This paper describes the DISPS Project design, development and prototype testing, in the dry, of three diverless tie-in systems for application to flowlines of 4 - 12 inches diameter in water depths of 350 - 750 metres. Full scale simulation of direct pull-in, lateral deflection and vertical stab techniques using two tools for flowline pull-in and connection was undertaken and the design limits established.


Within the DISPS development, diverless flowline tie-in concepts were recognised, as key flowline issues. A study was undertaken and this included the evaluation of possible flowline installation methods, pipeline materials and available connection hardware which would be suitable for diameters of 4 to 12 inches in water depths of 350 to 750 metres.

The main conclusion of this study was that diverless flowline tie-ins play a considerably greater role in dictating field development and installation strategies than flowline tie-ins in conventional diver depths. These diverless tie-in techniques warranted a design philosophy which favoured a highly adaptable system over a case-specific system.

The following engineering targets were established for the DISPS development of diverless flowline tie-ins.

  • The flowline tie-in bays within the template or satellite well structure should be capable of accommodating any of four types of tie-in:

    • Direct Pull-in for Steel Pipe (Figure 1)

    • Lateral Deflection for Steel Pipe (Figure 2)

    • Vertica1 Stab and Hinge-over for Flexible Pipe (Figure 3)

    • Slack Loop Pull-in for Flexible Pipe.

  • The tie-in system should be compatible with flowline installation by laying, reeling or towing.

  • The alignment mechanism should be by structural interaction between a passive guide and pull head without manipulation of the flowline.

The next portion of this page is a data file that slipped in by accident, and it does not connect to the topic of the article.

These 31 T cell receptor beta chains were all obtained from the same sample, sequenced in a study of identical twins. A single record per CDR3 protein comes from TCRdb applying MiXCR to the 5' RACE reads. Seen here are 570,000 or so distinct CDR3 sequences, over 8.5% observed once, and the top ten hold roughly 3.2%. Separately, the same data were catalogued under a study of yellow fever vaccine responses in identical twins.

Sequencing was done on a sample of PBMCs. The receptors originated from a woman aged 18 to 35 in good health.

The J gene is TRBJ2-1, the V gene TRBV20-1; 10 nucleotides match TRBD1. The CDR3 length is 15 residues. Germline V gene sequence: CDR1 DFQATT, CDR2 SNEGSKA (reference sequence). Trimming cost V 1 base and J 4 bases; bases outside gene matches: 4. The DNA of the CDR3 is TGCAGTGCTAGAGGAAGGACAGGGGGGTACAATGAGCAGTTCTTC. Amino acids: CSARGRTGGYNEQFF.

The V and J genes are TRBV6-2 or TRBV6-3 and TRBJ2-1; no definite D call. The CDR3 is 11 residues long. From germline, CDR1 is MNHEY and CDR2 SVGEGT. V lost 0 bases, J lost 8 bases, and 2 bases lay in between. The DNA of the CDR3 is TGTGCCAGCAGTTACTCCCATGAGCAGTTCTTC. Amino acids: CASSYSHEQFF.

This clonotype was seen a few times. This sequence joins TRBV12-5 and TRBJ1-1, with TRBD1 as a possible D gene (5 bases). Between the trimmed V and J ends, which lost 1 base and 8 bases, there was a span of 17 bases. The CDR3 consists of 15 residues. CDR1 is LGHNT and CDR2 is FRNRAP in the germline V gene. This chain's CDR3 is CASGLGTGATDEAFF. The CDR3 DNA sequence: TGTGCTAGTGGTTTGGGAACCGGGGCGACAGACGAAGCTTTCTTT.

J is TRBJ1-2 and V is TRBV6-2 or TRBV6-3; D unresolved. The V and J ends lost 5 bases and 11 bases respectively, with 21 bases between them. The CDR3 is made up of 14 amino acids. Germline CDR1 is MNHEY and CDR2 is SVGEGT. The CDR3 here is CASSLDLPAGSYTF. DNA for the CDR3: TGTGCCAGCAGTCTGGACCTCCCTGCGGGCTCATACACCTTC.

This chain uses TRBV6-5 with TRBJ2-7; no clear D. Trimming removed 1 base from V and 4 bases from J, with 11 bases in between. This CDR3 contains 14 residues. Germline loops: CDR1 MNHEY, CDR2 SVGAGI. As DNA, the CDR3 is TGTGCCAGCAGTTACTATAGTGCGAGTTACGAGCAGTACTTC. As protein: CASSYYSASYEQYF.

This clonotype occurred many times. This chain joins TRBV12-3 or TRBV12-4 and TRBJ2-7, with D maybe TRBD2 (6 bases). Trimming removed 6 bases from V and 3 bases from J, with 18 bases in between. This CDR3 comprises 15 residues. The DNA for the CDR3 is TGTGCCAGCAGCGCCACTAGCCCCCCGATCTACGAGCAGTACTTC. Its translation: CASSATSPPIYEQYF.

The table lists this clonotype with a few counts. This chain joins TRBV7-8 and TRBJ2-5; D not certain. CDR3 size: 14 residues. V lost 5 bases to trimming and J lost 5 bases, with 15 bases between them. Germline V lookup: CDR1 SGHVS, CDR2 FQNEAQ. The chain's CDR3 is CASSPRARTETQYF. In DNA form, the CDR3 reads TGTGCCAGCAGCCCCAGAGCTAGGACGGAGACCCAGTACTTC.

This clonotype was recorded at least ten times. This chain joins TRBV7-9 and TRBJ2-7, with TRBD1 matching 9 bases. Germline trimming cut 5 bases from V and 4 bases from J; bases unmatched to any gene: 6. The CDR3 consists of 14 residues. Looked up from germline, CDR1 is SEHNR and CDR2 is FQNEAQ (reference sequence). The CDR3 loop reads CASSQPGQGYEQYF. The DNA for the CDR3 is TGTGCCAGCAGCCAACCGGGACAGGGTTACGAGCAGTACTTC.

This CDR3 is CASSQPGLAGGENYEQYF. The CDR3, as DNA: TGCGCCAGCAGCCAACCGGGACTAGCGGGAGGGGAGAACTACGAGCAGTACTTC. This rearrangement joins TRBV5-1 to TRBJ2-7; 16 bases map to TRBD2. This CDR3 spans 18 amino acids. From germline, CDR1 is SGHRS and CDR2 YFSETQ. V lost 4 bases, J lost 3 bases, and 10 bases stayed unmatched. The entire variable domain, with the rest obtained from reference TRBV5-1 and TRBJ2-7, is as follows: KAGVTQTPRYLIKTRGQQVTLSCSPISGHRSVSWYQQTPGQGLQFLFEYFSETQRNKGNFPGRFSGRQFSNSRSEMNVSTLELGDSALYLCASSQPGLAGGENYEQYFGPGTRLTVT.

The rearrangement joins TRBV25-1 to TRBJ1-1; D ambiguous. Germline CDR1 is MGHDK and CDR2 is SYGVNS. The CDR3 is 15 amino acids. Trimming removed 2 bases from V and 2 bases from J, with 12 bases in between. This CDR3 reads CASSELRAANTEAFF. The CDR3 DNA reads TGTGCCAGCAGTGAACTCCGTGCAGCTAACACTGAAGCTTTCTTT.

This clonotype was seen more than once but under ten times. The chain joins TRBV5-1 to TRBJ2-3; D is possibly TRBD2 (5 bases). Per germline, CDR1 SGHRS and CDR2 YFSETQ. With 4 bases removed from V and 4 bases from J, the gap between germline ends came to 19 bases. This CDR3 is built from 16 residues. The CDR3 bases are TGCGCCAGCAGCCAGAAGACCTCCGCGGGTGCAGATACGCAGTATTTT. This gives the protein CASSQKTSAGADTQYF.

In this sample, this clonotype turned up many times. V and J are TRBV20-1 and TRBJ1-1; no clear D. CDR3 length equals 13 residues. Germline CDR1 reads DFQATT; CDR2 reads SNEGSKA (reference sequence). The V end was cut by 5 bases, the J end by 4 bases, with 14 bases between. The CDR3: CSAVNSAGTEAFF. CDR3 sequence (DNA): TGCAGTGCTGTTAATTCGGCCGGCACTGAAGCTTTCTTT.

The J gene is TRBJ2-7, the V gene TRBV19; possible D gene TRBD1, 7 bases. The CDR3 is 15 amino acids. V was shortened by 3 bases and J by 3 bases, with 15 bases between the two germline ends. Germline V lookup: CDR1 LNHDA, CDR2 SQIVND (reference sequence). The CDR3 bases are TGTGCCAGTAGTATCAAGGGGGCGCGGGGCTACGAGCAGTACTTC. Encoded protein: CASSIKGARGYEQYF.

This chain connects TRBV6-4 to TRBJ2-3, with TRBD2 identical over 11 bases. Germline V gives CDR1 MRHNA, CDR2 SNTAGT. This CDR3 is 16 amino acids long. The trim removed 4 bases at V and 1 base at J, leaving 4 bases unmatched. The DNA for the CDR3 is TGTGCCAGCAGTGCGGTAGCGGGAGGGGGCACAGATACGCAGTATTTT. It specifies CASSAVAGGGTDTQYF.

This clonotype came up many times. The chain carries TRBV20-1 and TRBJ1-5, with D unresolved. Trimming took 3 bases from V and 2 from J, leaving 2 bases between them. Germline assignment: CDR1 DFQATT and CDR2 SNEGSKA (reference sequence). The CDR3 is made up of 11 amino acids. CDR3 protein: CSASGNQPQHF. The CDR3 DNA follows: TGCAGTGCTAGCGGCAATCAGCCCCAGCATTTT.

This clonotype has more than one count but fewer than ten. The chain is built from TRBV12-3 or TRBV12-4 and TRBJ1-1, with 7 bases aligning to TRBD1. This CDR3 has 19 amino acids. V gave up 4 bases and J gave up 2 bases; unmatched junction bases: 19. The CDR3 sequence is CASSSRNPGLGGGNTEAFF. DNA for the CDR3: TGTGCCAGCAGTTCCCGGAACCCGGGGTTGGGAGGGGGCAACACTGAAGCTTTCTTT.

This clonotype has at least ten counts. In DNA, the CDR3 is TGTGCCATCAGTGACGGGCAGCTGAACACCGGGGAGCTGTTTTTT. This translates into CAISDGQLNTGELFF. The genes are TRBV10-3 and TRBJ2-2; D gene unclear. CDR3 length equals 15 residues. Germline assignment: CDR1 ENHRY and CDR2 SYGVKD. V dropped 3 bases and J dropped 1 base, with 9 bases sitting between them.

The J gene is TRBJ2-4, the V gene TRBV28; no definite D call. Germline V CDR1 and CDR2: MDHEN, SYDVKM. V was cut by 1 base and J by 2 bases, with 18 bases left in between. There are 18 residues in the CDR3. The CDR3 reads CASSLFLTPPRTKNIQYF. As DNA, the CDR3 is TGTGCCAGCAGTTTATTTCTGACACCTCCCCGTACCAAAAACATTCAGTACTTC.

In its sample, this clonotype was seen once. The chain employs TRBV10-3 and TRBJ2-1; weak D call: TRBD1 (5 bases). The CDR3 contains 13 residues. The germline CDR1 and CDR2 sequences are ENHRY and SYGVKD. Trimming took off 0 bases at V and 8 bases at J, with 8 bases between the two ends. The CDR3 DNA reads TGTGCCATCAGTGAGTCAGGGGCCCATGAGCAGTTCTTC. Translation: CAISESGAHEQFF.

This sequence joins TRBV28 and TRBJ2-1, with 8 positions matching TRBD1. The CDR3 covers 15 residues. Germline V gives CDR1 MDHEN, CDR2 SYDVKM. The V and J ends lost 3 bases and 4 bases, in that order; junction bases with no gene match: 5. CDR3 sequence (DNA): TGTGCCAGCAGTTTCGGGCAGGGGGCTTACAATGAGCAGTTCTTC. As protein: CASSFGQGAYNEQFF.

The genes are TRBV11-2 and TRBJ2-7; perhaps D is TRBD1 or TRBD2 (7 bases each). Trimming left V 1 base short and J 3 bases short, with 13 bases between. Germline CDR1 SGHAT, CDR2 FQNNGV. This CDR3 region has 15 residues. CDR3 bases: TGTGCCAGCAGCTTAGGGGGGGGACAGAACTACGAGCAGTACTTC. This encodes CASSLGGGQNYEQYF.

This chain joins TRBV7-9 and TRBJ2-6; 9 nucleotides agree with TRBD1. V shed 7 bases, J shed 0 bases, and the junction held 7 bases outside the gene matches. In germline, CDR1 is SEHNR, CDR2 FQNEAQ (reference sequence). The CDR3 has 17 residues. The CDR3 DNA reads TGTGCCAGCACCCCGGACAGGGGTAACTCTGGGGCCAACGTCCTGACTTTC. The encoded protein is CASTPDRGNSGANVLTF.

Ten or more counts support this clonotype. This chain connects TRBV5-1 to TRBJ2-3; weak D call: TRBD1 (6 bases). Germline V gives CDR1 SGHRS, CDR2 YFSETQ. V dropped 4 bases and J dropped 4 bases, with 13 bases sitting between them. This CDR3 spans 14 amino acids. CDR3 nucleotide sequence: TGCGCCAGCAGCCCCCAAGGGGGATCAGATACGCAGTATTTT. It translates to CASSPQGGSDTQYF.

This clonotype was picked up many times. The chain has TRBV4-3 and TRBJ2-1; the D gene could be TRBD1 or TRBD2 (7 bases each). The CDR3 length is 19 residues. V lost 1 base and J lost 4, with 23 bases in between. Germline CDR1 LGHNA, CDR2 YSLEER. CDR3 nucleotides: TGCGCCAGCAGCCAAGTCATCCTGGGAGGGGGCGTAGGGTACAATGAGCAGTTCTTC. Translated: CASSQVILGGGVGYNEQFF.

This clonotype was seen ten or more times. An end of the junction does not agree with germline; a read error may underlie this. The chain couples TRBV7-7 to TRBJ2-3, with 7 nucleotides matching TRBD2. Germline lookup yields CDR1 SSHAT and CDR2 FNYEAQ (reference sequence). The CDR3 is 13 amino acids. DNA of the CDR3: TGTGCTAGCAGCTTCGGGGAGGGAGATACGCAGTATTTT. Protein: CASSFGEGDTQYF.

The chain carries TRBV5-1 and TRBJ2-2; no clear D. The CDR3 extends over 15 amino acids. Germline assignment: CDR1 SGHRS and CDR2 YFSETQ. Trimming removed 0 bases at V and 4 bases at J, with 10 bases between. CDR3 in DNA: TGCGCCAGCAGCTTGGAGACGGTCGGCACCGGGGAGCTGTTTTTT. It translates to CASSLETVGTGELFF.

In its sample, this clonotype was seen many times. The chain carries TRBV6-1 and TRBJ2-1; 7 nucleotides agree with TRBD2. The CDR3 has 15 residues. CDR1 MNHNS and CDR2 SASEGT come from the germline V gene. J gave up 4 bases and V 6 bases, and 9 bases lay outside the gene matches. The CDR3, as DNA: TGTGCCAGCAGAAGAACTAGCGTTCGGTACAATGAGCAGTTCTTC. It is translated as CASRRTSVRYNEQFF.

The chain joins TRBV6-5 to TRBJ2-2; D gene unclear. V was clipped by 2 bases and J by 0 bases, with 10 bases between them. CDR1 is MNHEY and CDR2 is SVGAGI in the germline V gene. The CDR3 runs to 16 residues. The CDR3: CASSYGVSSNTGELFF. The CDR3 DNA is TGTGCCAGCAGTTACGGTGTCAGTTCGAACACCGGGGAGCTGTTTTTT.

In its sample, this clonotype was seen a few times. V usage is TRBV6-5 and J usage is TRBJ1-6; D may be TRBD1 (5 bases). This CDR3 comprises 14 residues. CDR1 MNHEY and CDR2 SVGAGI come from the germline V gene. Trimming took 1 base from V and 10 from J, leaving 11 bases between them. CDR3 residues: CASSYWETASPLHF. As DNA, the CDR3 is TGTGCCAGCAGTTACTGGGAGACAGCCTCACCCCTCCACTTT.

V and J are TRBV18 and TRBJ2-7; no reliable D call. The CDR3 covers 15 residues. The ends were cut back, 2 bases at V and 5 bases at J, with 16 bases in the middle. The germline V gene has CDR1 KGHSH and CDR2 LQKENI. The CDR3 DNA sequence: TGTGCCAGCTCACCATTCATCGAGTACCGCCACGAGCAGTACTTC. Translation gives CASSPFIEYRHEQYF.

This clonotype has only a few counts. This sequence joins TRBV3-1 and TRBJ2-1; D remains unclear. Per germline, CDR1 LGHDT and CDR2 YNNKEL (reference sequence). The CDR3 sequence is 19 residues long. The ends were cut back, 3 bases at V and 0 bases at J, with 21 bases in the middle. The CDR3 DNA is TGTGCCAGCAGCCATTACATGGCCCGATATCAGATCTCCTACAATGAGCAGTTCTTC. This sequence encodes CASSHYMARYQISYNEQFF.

• All pull-ins should be achievable with a single pull wire acting through the pipe centreline.

  • Recoverable tools should be used for pull-in and make-up of the mechanical connector. Both alignment modules should be compatible with these tools.

  • The pull-in and make-up procedure should be performed in discrete steps and allow support vessel demobilisation after docking. This enables a smaller diving support vessel to be used for subsequent connector make-up.

  • The alignment components should be modularised such that finalisation of the template or satellite well configuration can be deferred prior to deployment. This allows field development plans to remain flexible while the seabed structures arebeing fabricated without compromising template/flowline interface areas.

  • The pullhead should allow pigging and hydrostatic testing of the flowline before the connection is made to inboard piping on the subsea structure. This allows the pipe-lay contractor to satisfy contractual obligations even if the final connection is deferred. In keeping with this objective, the flowline remains fixed after docking, with final stroking of the connector by movement of the inboard piping.

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